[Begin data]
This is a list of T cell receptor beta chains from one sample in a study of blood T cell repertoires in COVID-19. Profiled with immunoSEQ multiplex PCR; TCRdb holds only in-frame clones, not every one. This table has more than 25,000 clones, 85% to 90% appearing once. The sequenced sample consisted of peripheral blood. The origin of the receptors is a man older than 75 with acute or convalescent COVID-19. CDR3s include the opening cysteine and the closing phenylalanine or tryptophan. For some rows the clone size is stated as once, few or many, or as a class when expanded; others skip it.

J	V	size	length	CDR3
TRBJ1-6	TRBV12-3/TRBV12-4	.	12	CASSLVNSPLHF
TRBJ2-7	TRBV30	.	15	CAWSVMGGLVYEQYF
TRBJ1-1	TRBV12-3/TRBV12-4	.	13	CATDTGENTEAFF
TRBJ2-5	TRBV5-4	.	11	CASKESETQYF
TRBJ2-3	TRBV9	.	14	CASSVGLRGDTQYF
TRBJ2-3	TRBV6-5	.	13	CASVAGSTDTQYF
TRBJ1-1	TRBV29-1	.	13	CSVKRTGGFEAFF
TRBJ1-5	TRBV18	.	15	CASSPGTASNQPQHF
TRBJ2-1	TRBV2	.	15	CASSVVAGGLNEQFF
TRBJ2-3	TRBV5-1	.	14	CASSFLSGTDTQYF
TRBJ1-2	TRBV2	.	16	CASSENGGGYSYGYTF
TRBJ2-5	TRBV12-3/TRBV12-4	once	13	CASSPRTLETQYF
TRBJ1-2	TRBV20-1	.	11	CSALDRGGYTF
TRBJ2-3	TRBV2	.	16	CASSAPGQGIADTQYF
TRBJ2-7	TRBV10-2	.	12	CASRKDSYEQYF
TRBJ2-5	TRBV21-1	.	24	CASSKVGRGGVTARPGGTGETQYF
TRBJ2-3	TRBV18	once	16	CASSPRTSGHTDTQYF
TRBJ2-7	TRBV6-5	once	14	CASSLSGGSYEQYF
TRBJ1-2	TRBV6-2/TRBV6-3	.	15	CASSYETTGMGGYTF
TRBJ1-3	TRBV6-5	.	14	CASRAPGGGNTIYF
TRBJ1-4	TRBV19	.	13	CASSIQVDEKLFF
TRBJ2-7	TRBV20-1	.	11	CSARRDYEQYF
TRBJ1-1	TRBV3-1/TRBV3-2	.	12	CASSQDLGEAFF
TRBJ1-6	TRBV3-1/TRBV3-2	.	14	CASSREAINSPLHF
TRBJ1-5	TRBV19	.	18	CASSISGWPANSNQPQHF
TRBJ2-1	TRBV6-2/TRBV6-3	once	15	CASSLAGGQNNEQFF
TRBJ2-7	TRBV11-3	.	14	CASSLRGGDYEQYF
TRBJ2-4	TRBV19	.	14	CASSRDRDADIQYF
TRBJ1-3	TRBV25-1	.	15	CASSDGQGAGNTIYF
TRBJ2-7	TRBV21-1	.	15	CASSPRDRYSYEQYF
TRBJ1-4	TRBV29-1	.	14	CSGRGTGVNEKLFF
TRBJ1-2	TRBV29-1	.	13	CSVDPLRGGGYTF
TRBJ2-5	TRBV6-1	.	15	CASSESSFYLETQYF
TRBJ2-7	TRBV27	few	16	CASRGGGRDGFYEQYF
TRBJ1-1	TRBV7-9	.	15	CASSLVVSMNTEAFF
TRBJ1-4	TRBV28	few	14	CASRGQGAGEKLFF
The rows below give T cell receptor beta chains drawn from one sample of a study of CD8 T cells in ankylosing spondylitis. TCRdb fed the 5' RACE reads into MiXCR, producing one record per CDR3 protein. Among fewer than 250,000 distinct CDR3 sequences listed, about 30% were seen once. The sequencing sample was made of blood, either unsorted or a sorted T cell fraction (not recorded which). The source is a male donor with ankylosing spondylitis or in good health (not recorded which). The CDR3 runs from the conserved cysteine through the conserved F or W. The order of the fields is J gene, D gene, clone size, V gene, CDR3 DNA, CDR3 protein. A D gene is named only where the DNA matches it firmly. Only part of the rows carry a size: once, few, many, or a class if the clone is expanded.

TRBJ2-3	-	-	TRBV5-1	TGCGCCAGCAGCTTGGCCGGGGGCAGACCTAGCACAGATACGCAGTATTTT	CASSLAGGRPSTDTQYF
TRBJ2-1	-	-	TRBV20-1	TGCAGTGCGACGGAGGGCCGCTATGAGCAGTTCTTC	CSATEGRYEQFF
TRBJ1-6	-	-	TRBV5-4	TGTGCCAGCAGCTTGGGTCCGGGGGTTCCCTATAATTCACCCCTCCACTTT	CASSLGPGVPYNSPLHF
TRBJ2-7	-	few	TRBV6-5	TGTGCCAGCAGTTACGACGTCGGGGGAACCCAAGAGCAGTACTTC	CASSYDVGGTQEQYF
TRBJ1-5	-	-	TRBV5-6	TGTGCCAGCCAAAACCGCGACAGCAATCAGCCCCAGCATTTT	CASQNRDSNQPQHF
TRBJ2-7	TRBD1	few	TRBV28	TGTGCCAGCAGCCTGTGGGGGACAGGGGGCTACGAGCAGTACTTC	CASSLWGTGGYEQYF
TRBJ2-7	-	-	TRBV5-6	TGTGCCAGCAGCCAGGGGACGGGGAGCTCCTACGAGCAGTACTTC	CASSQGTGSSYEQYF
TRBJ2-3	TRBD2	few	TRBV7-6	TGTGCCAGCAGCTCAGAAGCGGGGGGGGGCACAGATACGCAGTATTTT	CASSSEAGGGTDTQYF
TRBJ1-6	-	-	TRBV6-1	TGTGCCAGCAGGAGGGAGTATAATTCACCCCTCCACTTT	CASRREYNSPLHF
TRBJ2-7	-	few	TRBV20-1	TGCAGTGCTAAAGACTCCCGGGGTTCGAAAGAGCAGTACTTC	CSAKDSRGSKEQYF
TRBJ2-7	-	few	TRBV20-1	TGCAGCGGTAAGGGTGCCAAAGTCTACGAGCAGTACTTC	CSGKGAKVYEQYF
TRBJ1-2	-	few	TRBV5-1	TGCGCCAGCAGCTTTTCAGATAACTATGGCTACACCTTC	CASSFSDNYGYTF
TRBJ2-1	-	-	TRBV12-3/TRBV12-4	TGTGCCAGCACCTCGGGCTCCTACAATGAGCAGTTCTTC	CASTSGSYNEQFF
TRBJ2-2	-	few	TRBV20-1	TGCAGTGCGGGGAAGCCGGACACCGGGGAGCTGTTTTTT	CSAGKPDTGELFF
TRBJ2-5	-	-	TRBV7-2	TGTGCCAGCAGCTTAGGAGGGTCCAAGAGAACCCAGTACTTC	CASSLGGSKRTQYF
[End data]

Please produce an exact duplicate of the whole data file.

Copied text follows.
This is a list of T cell receptor beta chains from one sample in a study of blood T cell repertoires in COVID-19. Profiled with immunoSEQ multiplex PCR; TCRdb holds only in-frame clones, not every one. This table has more than 25,000 clones, 85% to 90% appearing once. The sequenced sample consisted of peripheral blood. The origin of the receptors is a man older than 75 with acute or convalescent COVID-19. CDR3s include the opening cysteine and the closing phenylalanine or tryptophan. For some rows the clone size is stated as once, few or many, or as a class when expanded; others skip it.

J	V	size	length	CDR3
TRBJ1-6	TRBV12-3/TRBV12-4	.	12	CASSLVNSPLHF
TRBJ2-7	TRBV30	.	15	CAWSVMGGLVYEQYF
TRBJ1-1	TRBV12-3/TRBV12-4	.	13	CATDTGENTEAFF
TRBJ2-5	TRBV5-4	.	11	CASKESETQYF
TRBJ2-3	TRBV9	.	14	CASSVGLRGDTQYF
TRBJ2-3	TRBV6-5	.	13	CASVAGSTDTQYF
TRBJ1-1	TRBV29-1	.	13	CSVKRTGGFEAFF
TRBJ1-5	TRBV18	.	15	CASSPGTASNQPQHF
TRBJ2-1	TRBV2	.	15	CASSVVAGGLNEQFF
TRBJ2-3	TRBV5-1	.	14	CASSFLSGTDTQYF
TRBJ1-2	TRBV2	.	16	CASSENGGGYSYGYTF
TRBJ2-5	TRBV12-3/TRBV12-4	once	13	CASSPRTLETQYF
TRBJ1-2	TRBV20-1	.	11	CSALDRGGYTF
TRBJ2-3	TRBV2	.	16	CASSAPGQGIADTQYF
TRBJ2-7	TRBV10-2	.	12	CASRKDSYEQYF
TRBJ2-5	TRBV21-1	.	24	CASSKVGRGGVTARPGGTGETQYF
TRBJ2-3	TRBV18	once	16	CASSPRTSGHTDTQYF
TRBJ2-7	TRBV6-5	once	14	CASSLSGGSYEQYF
TRBJ1-2	TRBV6-2/TRBV6-3	.	15	CASSYETTGMGGYTF
TRBJ1-3	TRBV6-5	.	14	CASRAPGGGNTIYF
TRBJ1-4	TRBV19	.	13	CASSIQVDEKLFF
TRBJ2-7	TRBV20-1	.	11	CSARRDYEQYF
TRBJ1-1	TRBV3-1/TRBV3-2	.	12	CASSQDLGEAFF
TRBJ1-6	TRBV3-1/TRBV3-2	.	14	CASSREAINSPLHF
TRBJ1-5	TRBV19	.	18	CASSISGWPANSNQPQHF
TRBJ2-1	TRBV6-2/TRBV6-3	once	15	CASSLAGGQNNEQFF
TRBJ2-7	TRBV11-3	.	14	CASSLRGGDYEQYF
TRBJ2-4	TRBV19	.	14	CASSRDRDADIQYF
TRBJ1-3	TRBV25-1	.	15	CASSDGQGAGNTIYF
TRBJ2-7	TRBV21-1	.	15	CASSPRDRYSYEQYF
TRBJ1-4	TRBV29-1	.	14	CSGRGTGVNEKLFF
TRBJ1-2	TRBV29-1	.	13	CSVDPLRGGGYTF
TRBJ2-5	TRBV6-1	.	15	CASSESSFYLETQYF
TRBJ2-7	TRBV27	few	16	CASRGGGRDGFYEQYF
TRBJ1-1	TRBV7-9	.	15	CASSLVVSMNTEAFF
TRBJ1-4	TRBV28	few	14	CASRGQGAGEKLFF
The rows below give T cell receptor beta chains drawn from one sample of a study of CD8 T cells in ankylosing spondylitis. TCRdb fed the 5' RACE reads into MiXCR, producing one record per CDR3 protein. Among fewer than 250,000 distinct CDR3 sequences listed, about 30% were seen once. The sequencing sample was made of blood, either unsorted or a sorted T cell fraction (not recorded which). The source is a male donor with ankylosing spondylitis or in good health (not recorded which). The CDR3 runs from the conserved cysteine through the conserved F or W. The order of the fields is J gene, D gene, clone size, V gene, CDR3 DNA, CDR3 protein. A D gene is named only where the DNA matches it firmly. Only part of the rows carry a size: once, few, many, or a class if the clone is expanded.

TRBJ2-3	-	-	TRBV5-1	TGCGCCAGCAGCTTGGCCGGGGGCAGACCTAGCACAGATACGCAGTATTTT	CASSLAGGRPSTDTQYF
TRBJ2-1	-	-	TRBV20-1	TGCAGTGCGACGGAGGGCCGCTATGAGCAGTTCTTC	CSATEGRYEQFF
TRBJ1-6	-	-	TRBV5-4	TGTGCCAGCAGCTTGGGTCCGGGGGTTCCCTATAATTCACCCCTCCACTTT	CASSLGPGVPYNSPLHF
TRBJ2-7	-	few	TRBV6-5	TGTGCCAGCAGTTACGACGTCGGGGGAACCCAAGAGCAGTACTTC	CASSYDVGGTQEQYF
TRBJ1-5	-	-	TRBV5-6	TGTGCCAGCCAAAACCGCGACAGCAATCAGCCCCAGCATTTT	CASQNRDSNQPQHF
TRBJ2-7	TRBD1	few	TRBV28	TGTGCCAGCAGCCTGTGGGGGACAGGGGGCTACGAGCAGTACTTC	CASSLWGTGGYEQYF
TRBJ2-7	-	-	TRBV5-6	TGTGCCAGCAGCCAGGGGACGGGGAGCTCCTACGAGCAGTACTTC	CASSQGTGSSYEQYF
TRBJ2-3	TRBD2	few	TRBV7-6	TGTGCCAGCAGCTCAGAAGCGGGGGGGGGCACAGATACGCAGTATTTT	CASSSEAGGGTDTQYF
TRBJ1-6	-	-	TRBV6-1	TGTGCCAGCAGGAGGGAGTATAATTCACCCCTCCACTTT	CASRREYNSPLHF
TRBJ2-7	-	few	TRBV20-1	TGCAGTGCTAAAGACTCCCGGGGTTCGAAAGAGCAGTACTTC	CSAKDSRGSKEQYF
TRBJ2-7	-	few	TRBV20-1	TGCAGCGGTAAGGGTGCCAAAGTCTACGAGCAGTACTTC	CSGKGAKVYEQYF
TRBJ1-2	-	few	TRBV5-1	TGCGCCAGCAGCTTTTCAGATAACTATGGCTACACCTTC	CASSFSDNYGYTF
TRBJ2-1	-	-	TRBV12-3/TRBV12-4	TGTGCCAGCACCTCGGGCTCCTACAATGAGCAGTTCTTC	CASTSGSYNEQFF
TRBJ2-2	-	few	TRBV20-1	TGCAGTGCGGGGAAGCCGGACACCGGGGAGCTGTTTTTT	CSAGKPDTGELFF
TRBJ2-5	-	-	TRBV7-2	TGTGCCAGCAGCTTAGGAGGGTCCAAGAGAACCCAGTACTTC	CASSLGGSKRTQYF